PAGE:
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Tesla going to lose in most states: Pro

Tesla could see more trouble ahead, as Missouri on Thursday became the latest state looking to prevent the company from selling cars directly to drivers.

New Jersey, Texas, and Arizona have already banned direct sales, which is the business model for Tesla.

Matt Hardigree, who runs auto industry blog Jalopnik, weighed in on "Fast Money."

"The dealers have all this political clout, but they have almost no public support. No one is in the streets going save the dealers, " said Hardigree. "Right now, Tesla in most states is not going to win."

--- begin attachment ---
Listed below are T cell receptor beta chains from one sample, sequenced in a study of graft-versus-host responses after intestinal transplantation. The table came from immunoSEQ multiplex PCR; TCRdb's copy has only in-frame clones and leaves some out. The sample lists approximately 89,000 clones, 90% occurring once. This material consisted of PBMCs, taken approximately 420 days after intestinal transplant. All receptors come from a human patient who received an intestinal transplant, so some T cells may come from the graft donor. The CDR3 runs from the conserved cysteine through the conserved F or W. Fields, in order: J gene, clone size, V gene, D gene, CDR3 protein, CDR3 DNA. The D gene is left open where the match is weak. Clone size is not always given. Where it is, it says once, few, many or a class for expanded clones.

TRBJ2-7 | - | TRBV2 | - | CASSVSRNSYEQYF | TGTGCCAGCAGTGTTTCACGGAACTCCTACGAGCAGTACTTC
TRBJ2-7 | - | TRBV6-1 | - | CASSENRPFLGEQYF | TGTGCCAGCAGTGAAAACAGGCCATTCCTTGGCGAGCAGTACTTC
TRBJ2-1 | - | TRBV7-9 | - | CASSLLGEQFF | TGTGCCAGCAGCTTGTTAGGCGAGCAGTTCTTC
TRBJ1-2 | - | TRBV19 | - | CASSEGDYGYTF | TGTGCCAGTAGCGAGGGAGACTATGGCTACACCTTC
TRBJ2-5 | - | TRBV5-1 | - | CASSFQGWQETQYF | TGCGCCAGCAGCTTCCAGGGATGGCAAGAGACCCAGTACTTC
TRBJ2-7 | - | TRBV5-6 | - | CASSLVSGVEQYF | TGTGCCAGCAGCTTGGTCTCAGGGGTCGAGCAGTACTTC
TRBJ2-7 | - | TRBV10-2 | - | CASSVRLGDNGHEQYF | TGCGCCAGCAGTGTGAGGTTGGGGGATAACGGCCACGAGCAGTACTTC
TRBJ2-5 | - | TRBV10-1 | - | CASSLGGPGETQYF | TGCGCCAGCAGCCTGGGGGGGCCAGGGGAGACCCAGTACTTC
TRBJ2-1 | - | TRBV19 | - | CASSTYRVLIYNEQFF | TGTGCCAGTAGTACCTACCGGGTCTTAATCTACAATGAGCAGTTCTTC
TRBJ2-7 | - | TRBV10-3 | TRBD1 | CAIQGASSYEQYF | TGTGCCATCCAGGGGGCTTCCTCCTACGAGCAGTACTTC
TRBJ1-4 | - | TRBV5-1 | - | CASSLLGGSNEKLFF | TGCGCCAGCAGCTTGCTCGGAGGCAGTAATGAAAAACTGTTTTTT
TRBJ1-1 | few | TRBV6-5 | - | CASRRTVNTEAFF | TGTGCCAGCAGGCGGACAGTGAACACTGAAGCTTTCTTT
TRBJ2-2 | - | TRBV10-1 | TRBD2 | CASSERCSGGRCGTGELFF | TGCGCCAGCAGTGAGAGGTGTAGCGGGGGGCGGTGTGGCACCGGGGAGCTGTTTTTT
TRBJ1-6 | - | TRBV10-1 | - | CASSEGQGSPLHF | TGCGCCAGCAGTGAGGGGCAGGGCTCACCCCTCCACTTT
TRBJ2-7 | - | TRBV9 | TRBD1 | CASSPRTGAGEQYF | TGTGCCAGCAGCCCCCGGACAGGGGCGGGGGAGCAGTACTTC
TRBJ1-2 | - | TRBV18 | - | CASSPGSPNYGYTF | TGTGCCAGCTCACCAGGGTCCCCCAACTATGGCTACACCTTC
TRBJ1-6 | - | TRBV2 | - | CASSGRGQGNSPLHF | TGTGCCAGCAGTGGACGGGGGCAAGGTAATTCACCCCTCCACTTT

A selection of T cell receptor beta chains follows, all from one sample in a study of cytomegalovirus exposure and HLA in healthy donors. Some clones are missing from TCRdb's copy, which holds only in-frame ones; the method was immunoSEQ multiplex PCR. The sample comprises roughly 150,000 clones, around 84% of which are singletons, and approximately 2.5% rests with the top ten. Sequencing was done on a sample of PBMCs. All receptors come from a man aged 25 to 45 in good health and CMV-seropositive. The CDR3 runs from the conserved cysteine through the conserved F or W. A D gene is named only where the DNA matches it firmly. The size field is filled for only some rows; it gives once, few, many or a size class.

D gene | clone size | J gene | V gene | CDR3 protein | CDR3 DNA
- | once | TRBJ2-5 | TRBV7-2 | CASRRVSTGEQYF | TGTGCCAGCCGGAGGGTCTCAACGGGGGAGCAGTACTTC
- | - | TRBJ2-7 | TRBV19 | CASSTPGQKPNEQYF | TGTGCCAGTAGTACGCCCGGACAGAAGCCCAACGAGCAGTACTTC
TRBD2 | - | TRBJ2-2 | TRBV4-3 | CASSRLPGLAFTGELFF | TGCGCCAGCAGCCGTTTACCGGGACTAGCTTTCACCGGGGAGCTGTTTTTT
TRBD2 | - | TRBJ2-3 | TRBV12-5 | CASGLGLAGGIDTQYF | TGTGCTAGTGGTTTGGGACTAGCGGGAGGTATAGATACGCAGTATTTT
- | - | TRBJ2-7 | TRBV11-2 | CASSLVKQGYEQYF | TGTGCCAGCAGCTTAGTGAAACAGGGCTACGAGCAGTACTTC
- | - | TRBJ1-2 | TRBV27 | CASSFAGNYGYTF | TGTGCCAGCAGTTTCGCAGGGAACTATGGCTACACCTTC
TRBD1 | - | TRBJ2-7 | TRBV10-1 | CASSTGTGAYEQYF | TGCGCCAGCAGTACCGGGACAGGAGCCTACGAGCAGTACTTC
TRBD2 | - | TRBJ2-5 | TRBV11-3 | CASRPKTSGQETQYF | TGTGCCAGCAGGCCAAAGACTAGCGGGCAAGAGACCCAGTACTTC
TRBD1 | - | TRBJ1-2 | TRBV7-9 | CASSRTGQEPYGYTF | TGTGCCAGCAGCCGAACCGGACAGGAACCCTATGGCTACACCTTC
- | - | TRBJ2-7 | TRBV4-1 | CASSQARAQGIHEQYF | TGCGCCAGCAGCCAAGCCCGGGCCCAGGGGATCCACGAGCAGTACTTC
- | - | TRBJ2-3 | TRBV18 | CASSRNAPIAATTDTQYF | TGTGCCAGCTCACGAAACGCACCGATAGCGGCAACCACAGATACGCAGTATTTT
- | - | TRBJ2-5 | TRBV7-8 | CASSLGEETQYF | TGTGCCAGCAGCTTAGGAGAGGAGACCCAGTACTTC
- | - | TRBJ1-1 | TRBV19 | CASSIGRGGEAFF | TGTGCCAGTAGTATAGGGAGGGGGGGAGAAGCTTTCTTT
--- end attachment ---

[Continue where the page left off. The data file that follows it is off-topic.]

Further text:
It comes after the electric vehicle maker's stock logged its worst day of the year.

Tesla, which reported quarterly earnings on Wednesday, closed at $178.59 a share, down more than 18 percent so far this year.

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RiskReversal's Dan Nathan saw promise for Tesla.

"This stock has not been below its 200-day moving average since 2012," said Nathan. "You want to use the 'b word,' the 'bubble word.' This encapsulates everything, the worst psychology about the stock market over the last two years. That being said, it's a great company. They have a great product. They have great leadership."

Tesla began trading at $19 a share on the day of its IPO on June 29, 2010.

Contact Fast Money

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